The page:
The first step is, of course, rather obvious; finding a suitable or preferred location. For me, my terrain is flat and, in most places, easy to lightly modify with gardening and digging tools. But generally speaking, you want to try and pick a spot that is as independent of outside influences as possible. For example, don't build next to the main road or near a sewer or trash container. The reason for this is because your shrine stands a conceivable chance of being involved in an accident or a desecration. Someone could go off the road and run over it, or contaminants that will create miasma may filter in. My Athena shrine is in my fenced in backyard, among the natural trees and foliage. The only religious structure I have ever built close to my main road is my Boundary Marker because of its function, and I am actually looking at moving it up to my door or steps. Luckily, nothing has happened to it.

Second, you must first place a structure for the shrine's statue to stand upon, and also choose the proper tools and elements by which to firmly install it. Storms will come and bring strong winds along with them. My Athena statue stands upon a Greek Ionic column. Now the other important thing to consider is the material that the column and statue are made out of. Do not use cheap alabaster columns that you can find at craft stores. They will quickly rot in the face of the elements. Even if you paint them, it doesn't matter. They are just not designed to stand up to weather. My column was purchased from a designer that specifically equipped it with weather resistant materials. It is a hard, very durable plastic, but not a cheap one. Its looks, weight and design makes it cost around $150.00. But consider the investment. You will never have to replace it. If you can't afford one, there are other options I will get to a bit later. Your statue, likewise, should also be able to resist the outside weather. There are Greek and Pagan suppliers who make them, and can be found easily online at affordable prices.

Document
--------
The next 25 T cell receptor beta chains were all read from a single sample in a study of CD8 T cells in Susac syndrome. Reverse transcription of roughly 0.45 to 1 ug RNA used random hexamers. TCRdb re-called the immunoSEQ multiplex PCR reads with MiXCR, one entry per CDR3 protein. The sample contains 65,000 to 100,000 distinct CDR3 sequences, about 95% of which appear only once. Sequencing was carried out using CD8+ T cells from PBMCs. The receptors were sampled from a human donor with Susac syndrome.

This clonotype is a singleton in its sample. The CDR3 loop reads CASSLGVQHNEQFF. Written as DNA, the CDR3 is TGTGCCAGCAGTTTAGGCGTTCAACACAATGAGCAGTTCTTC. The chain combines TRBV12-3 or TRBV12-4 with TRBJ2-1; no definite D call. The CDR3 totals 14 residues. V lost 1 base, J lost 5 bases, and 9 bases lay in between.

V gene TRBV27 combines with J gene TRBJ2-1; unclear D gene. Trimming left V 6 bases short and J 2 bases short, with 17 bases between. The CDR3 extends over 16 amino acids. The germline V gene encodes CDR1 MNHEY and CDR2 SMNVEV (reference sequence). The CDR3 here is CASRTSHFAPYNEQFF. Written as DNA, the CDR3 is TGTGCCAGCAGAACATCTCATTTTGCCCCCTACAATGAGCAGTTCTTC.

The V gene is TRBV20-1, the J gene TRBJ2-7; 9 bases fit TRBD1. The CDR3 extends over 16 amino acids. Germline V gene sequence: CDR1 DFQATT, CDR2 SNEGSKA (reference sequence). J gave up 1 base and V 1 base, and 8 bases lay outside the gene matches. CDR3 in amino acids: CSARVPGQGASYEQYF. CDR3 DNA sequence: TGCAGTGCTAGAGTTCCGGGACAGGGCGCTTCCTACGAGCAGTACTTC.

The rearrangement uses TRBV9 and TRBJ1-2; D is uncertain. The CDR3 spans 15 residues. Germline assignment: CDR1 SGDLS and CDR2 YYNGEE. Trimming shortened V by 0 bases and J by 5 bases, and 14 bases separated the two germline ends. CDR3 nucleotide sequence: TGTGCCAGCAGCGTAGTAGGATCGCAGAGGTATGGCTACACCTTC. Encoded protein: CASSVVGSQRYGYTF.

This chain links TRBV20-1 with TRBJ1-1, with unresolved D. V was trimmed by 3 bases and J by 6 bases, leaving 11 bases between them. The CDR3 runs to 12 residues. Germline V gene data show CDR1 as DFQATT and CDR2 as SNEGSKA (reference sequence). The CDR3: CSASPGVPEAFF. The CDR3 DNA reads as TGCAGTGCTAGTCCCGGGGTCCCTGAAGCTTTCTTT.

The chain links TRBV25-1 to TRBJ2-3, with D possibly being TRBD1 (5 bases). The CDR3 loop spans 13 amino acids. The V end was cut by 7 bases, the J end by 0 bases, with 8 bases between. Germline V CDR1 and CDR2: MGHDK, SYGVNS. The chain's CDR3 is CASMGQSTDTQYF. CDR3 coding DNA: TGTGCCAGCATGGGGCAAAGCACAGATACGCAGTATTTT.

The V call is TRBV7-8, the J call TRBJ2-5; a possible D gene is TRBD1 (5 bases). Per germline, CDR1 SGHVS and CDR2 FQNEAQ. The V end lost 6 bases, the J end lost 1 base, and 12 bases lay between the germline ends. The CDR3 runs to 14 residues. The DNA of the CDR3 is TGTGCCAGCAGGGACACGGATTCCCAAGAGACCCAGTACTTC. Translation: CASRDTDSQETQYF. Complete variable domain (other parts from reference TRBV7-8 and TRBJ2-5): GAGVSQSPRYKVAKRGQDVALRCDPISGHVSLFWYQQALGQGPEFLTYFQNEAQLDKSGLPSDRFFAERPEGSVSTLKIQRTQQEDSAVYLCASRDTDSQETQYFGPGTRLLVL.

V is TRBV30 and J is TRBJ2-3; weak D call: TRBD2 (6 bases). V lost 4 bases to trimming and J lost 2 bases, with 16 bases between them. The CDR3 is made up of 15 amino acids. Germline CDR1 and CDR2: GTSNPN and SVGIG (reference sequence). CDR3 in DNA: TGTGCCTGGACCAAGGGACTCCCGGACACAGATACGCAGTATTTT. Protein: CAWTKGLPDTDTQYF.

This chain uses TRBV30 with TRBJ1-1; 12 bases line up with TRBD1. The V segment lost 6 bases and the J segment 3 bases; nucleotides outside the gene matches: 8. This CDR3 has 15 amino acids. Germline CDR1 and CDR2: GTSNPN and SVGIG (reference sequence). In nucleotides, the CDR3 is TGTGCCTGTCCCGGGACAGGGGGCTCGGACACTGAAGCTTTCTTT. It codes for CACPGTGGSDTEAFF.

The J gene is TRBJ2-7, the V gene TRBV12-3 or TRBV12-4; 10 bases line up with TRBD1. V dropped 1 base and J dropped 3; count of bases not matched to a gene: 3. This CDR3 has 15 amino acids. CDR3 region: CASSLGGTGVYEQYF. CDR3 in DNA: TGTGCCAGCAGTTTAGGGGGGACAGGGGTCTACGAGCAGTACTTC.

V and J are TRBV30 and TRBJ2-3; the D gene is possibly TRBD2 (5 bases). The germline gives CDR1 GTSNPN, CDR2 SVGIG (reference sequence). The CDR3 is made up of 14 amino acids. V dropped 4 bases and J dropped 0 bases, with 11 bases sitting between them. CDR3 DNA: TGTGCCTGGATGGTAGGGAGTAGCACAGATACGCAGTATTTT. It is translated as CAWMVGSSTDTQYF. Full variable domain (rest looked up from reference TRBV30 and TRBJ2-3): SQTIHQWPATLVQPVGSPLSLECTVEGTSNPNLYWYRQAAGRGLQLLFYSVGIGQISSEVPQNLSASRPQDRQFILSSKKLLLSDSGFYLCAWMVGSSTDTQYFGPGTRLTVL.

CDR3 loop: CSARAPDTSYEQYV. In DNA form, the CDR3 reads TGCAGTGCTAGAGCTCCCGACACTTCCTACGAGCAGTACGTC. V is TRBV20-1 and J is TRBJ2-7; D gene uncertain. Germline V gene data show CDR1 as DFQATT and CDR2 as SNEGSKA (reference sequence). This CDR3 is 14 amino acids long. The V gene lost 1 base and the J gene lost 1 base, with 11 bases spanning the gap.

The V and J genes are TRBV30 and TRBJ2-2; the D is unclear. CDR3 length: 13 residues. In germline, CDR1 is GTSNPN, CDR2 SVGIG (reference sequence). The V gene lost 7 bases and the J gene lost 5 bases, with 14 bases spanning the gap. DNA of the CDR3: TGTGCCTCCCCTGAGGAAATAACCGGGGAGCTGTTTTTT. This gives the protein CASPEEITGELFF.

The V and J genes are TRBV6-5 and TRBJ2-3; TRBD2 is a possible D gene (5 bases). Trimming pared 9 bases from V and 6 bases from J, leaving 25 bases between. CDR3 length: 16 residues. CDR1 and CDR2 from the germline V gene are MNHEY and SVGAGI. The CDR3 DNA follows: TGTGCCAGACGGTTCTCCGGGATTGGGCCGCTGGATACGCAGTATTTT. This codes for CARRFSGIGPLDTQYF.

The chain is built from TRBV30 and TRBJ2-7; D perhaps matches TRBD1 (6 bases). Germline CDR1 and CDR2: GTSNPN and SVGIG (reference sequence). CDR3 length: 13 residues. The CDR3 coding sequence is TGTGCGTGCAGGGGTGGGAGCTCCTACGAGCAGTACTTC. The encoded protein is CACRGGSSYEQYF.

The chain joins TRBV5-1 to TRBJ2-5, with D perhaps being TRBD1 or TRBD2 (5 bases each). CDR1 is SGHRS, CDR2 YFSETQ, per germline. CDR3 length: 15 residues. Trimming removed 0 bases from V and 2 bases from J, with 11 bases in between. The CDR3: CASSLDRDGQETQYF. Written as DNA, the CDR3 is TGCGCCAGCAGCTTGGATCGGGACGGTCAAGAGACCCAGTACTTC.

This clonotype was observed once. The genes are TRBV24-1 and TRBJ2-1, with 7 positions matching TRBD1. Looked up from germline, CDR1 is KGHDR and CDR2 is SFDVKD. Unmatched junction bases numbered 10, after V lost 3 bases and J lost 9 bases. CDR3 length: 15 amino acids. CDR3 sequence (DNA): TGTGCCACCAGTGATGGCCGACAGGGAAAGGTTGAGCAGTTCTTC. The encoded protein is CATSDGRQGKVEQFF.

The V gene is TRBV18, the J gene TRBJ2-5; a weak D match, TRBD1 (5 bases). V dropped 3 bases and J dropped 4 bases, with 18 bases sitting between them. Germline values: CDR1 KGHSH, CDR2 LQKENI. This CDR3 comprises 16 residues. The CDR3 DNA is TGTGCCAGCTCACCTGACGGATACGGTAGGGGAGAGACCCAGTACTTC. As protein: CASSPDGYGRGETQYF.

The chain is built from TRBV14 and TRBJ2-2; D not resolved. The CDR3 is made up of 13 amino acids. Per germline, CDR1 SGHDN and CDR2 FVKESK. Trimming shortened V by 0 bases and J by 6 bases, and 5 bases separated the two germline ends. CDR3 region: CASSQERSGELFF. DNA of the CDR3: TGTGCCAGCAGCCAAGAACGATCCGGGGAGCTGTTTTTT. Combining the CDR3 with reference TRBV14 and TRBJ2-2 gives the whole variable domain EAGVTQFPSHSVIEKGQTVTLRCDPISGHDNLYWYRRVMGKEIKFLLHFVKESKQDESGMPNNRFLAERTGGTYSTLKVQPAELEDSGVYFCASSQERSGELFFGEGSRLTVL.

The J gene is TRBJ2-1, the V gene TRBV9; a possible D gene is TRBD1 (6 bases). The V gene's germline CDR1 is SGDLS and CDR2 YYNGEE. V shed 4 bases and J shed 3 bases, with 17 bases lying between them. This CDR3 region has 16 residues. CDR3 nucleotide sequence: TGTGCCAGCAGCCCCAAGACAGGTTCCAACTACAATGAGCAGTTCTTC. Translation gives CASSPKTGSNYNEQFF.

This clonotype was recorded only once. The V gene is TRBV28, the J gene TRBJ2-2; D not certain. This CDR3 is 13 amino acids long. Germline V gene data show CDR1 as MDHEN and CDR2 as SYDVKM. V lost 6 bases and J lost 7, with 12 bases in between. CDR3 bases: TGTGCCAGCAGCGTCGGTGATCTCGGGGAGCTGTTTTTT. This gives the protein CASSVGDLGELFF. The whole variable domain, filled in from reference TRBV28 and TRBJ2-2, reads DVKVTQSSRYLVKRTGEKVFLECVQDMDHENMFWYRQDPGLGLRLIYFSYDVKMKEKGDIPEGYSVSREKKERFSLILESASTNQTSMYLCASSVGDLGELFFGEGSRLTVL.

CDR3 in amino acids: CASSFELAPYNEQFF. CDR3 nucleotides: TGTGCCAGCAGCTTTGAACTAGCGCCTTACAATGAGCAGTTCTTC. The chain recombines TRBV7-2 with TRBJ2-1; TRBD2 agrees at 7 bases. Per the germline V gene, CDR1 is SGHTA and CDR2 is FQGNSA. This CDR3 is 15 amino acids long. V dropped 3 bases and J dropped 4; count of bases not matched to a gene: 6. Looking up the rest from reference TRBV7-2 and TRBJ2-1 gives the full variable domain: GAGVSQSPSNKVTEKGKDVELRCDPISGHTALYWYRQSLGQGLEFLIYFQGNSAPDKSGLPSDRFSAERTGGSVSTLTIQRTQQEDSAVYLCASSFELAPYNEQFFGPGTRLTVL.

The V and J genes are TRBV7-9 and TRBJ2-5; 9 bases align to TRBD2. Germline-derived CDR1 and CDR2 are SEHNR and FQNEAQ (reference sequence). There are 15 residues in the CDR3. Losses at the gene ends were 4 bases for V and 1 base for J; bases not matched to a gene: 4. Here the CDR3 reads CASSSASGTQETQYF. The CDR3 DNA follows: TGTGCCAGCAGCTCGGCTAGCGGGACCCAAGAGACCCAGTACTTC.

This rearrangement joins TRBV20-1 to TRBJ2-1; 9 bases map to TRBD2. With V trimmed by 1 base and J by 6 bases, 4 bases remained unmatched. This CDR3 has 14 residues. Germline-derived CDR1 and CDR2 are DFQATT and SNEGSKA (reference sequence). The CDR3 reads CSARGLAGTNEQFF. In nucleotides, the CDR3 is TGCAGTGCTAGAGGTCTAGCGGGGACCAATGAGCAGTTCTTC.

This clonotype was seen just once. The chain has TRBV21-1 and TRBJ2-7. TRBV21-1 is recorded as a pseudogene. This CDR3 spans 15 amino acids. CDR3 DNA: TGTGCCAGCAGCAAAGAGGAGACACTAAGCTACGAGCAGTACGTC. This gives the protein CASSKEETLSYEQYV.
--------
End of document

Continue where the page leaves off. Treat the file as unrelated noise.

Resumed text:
The column's base rests in the ground, inside a small hole dug specifically for it to fit in. For a hole this shallow, however, simply putting the dirt back on top will not be enough to hold it against strain unless it is placed within an enclosed area where wind will have a difficult time directly hitting it. For the completion of the base, fill the hole with quick drying cement, which can be purchased extremely cheaply at hardware stores. The kind I have used successfully is called Quikrete. Pack it down, wait for it to dry, and cover it up with the excess soil. As an extra anchor, I also placed a concrete block on the ground on either side of the column, so that if a strong force does begin to push against the base, it will have a harder time uprooting it to the point that it would harm the statue.

Third, place the statue on top of the column with a base sealant. I use E6000 to glue the top of the column and the bottom of the statue together. An abundant amount will greatly secure it against mishaps. You don't want to just stand the statue and leave it without an anchor. Especially if it's a large, expensive one like mine. You want to make sure it cannot be easily toppled, which brings me to the last section of this outline.